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(photo credit: AP)
A settlement freeze is "stupid," Ariel Mayor Ran Nachman told a three-person research team from the State Department that toured a number of Jewish communities in the West Bank on Thursday.
Their weeklong visit came as Prime Minister Binyamin Netanyahu announced that he would place a moratorium on housing projects in the settlements, but only after he first approved hundreds of new homes.
Netanyahu also said he would allow the completion of 2,500 apartments now under construction.
But his announcement on Thursday, which came in reaction to the US demand for a complete freeze in settlement activity, did not assuage settler leaders, including those within his own Likud Party such as Nachman and Gush Etzion Regional Council head Shaul Goldstein.
"It's a major mistake," Goldstein, who also met with the American team, said on Saturday night.
Any decision to freeze any settlement activity would be an acknowledgement by Israel that these Jewish communities are an obstacle to peace, and that was simply not true, said Goldstein.
"My fear is that is the world will understand from this that even Netanyahu and the right wing believe that the settlements are temporary," he said. "It's easy to press Israel to freeze settlement activity, but it contributes nothing" to the peace process.
If Palestinians can live in Israel, then Jews should be able to live in Judea and Samaria, said Goldstein, particularly given the historical connection Jews had to the land.
He had explained this to the State Department researchers, he told The Jerusalem Post.
"I wanted them to understand our view," Goldstein said.
Officials from the US Consulate in east Jerusalem often visit settlements. They occasionally bring an outside team with them.
As part of their work here last week, the team spoke with Pinchas Wallerstein, the director-general of the Council of Jewish Communities in Judea, Samaria and the Gaza Strip, and with Peace Now officials.
On Thursday they visited Goldstein in Gush Etzion, and the settlements of Ma'aleh Adumim and Ariel.
As he sat in the afternoon in CafÃ© CafÃ© restaurant in the settlement which he helped build 31 years ago, Nachman spoke with the team in a clear, calm voice.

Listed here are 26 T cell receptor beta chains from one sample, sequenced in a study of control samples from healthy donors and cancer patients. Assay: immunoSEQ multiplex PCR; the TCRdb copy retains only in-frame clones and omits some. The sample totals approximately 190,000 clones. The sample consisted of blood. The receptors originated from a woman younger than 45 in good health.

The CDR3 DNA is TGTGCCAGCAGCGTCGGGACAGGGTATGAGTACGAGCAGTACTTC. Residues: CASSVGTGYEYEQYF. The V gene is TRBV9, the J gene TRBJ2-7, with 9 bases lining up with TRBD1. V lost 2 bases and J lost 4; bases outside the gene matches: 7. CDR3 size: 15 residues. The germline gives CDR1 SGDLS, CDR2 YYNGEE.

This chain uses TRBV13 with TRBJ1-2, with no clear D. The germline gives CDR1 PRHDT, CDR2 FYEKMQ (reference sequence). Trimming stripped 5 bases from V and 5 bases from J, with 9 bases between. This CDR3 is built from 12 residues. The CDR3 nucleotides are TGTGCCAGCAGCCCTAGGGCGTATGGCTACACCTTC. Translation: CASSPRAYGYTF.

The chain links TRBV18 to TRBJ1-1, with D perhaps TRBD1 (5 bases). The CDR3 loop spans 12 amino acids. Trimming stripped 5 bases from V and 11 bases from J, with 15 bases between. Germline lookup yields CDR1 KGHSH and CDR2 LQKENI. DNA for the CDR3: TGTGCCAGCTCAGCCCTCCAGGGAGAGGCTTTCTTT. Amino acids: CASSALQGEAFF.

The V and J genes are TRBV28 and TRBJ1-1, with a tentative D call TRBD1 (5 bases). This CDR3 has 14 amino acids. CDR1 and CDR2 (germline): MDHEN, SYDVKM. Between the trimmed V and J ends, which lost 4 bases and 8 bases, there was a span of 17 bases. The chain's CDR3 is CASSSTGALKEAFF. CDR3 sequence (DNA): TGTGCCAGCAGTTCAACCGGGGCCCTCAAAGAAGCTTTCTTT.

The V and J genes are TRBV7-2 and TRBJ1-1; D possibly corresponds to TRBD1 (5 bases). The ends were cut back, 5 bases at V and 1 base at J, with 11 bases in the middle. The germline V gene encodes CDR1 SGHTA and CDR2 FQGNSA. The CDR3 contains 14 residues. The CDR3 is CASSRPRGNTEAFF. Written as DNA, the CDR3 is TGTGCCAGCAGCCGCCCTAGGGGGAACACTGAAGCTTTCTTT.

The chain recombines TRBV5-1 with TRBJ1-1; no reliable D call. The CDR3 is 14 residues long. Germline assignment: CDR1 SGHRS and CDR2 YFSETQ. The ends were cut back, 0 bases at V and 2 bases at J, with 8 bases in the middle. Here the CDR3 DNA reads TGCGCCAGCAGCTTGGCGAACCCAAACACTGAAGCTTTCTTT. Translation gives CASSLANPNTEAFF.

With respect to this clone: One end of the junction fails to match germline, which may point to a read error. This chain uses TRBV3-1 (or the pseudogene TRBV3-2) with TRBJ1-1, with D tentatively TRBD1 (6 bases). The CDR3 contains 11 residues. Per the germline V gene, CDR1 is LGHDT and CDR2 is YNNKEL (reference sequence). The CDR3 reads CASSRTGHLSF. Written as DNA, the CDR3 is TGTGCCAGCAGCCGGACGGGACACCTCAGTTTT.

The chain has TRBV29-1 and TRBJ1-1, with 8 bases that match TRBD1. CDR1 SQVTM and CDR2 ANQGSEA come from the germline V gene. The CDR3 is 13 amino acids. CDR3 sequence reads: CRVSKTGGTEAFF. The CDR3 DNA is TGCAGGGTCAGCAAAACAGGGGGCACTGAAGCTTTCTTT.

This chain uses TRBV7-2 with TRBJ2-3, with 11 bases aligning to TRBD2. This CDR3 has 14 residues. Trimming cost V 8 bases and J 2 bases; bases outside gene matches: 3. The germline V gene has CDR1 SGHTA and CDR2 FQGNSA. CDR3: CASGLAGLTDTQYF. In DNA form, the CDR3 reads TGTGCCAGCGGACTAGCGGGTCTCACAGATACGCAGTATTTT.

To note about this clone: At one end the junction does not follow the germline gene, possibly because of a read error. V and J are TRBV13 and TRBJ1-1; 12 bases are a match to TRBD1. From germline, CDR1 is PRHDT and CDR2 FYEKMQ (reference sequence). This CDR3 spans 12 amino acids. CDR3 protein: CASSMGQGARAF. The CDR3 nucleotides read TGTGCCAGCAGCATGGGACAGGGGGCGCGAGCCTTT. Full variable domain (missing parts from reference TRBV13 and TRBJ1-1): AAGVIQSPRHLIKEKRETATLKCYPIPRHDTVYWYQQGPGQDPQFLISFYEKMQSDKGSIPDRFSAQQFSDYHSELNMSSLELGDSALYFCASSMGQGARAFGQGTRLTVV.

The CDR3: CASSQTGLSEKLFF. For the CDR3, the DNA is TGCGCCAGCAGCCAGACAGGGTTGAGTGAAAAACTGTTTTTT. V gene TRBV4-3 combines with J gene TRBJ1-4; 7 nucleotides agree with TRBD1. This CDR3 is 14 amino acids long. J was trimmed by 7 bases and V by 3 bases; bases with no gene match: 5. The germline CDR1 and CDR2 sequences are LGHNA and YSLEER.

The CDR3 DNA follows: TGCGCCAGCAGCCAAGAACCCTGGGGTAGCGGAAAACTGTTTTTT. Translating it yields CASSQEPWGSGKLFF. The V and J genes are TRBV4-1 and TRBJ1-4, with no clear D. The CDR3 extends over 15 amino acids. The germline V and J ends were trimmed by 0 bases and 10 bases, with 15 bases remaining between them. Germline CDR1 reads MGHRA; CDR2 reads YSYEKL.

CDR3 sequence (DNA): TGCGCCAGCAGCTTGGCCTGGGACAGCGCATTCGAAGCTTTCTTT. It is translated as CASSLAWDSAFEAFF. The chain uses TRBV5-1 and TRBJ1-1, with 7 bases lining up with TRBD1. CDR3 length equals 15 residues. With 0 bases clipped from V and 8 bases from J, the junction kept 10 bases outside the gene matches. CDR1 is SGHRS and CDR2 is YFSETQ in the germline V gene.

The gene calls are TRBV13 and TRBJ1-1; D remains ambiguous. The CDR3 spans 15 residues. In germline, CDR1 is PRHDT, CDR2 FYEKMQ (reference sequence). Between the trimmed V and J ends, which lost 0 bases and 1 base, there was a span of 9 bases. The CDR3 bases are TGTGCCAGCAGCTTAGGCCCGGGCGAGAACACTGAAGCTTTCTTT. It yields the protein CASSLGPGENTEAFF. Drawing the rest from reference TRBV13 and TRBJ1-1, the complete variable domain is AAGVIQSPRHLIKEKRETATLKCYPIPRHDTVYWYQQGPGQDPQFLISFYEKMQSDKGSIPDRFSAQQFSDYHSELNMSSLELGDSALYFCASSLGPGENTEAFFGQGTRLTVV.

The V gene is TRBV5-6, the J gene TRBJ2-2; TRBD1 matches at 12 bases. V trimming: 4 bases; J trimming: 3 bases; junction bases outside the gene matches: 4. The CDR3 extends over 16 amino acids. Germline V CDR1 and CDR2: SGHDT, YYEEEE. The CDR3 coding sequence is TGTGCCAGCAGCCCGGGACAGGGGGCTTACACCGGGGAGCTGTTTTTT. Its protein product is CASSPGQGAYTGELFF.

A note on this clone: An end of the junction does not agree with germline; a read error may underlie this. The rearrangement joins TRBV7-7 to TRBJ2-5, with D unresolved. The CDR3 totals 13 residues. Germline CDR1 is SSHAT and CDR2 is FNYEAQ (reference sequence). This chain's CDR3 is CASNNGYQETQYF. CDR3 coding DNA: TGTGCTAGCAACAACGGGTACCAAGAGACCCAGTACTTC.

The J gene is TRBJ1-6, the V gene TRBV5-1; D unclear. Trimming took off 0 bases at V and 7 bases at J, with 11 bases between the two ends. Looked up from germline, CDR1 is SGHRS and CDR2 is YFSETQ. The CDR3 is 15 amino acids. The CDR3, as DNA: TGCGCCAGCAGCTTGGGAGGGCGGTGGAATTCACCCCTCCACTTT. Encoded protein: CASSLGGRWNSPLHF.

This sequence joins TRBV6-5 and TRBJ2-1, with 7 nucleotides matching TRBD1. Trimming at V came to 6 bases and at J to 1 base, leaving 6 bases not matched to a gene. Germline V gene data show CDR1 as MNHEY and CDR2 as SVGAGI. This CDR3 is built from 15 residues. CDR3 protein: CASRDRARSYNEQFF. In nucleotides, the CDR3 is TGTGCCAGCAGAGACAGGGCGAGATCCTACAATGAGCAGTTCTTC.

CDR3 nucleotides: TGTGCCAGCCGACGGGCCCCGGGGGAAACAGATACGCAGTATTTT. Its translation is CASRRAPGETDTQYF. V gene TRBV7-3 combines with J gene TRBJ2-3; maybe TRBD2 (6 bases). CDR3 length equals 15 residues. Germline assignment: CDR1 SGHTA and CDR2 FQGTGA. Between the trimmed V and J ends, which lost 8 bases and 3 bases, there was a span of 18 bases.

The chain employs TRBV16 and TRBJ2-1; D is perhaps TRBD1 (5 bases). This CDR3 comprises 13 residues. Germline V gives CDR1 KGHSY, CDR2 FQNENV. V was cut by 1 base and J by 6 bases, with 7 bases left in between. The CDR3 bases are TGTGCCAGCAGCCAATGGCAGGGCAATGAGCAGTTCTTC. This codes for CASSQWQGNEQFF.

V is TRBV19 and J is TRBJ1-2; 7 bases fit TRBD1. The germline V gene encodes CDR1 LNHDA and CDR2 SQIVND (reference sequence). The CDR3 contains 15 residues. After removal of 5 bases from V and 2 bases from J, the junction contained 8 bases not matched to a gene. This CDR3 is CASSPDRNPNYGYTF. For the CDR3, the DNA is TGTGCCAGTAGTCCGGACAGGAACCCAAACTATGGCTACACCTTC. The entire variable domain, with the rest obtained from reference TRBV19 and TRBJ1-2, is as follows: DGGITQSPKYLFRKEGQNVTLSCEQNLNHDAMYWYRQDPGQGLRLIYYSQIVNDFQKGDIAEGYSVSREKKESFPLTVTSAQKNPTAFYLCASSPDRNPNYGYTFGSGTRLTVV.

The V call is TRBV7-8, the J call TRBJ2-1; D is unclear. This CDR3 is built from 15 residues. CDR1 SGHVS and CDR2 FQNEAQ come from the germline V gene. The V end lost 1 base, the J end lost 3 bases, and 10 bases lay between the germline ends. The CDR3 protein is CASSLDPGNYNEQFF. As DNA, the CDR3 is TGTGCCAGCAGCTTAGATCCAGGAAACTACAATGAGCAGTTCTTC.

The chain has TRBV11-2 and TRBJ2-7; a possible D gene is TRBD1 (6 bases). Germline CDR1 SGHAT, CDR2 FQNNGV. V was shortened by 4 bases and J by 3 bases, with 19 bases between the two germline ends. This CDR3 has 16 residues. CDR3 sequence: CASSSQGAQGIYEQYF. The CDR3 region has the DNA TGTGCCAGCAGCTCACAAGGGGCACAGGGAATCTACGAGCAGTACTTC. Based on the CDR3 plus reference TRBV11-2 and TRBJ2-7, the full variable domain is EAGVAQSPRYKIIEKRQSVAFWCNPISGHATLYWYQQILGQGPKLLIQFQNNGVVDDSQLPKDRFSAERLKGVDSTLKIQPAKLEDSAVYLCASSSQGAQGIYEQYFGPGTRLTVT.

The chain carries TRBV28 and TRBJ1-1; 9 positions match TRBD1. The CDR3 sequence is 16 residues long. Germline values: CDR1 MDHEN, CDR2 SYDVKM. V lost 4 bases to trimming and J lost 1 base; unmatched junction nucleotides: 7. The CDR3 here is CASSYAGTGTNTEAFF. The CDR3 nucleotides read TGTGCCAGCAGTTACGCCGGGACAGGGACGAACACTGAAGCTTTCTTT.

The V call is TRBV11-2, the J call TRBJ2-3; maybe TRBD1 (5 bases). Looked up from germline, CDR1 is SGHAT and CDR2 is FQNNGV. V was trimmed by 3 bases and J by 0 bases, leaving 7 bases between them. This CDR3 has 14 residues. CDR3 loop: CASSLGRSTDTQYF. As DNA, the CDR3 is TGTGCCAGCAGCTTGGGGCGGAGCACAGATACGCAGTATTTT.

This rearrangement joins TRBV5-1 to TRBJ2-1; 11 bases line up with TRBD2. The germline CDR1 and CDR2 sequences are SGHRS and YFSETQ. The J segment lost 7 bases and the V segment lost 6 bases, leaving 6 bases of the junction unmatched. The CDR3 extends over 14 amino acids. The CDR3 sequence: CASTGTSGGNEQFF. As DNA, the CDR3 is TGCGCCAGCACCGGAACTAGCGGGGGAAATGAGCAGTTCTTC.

But his anger at American policies was evident in his language.
He blamed the idea of a settlement freeze on the "Jew boys" who are advising US President Barack Obama on foreign policy, such as David Axelrod.
By way of explanation for his language, Nachman noted that he did not speak in politically correct terms and that it was his style to be blunt.
As the State Department team sat around the table and took notes, they could see Ariel's swimming pool through the glass wall behind Nachman, where residents were busy doing laps.
But despite the prosperous appearance of his city, Nachman explained to them that his residents already knew what it was to have a housing shortage.
So few projects have been approved in his city in the last decade, he said, that growth had slowed almost to a halt.
"We should be a city of 35,000 people. Instead we are below 20,000," he said.
According to the Central Bureau of Statistics, Ariel's population has grown by only 800 people in seven years, from 16,000 in 2001, to 16,800 in 2008.
While the overall population growth rate in Judea and Samaria in 2008 was 4.9 percent, his city grew by only 0.9%, only half of the national growth rate of 1.8%.
Nachman later told the Post that in the past decade, the school population in this city had shrunk, forcing him to close eight kindergartens.
What has the lack of housing in his city contributed to the peace process, Nachman asked the American researchers rhetorically. "One big zero," he said.
The same was true under Yitzhak Rabin, who also stopped new Jewish construction in Judea and Samaria when he was prime minister, Nachman said.
Then, he was so angry he refused to hang a photograph of Rabin in his office.
"This American policy is a big mistake," said Nachman.
"It's a chutzpa" for the State Department and Secretary of State Hillary Clinton to pressure the prime minister to comply with this demand, he said. Such an obvious attempt to interfere with Israeli policy would backfire, the mayor warned.
"More and more, Israelis do not like this American pressure. It unites them around Netanyahu. It won't bring Netanyahu down, it will only strengthen him," he said.
The researchers spent most of their time asking questions. Nachman spent so much time talking, he barely touched his ice coffee.
Nachman, who has been in office since 1985 and has been the city's only elected mayor, told the State Department team that he would still be in office after Obama had left the White House.
For the people of Ariel, this was not about slogans or US policy experiments, but rather "a matter of life and death."
He and Goldstein said they planned to work to pressure Netanyahu not to cede to American demands.
Goldstein, who is a member of the Likud central committee, said he had been talking with other Likud mayors this week.
They plan to speak with Netanyahu when they meet with him this week in advance of Rosh Hashana.
"We have been saying, we have to do something about Bibi. We elected Bibi and we did not elect Obama," Goldstein said.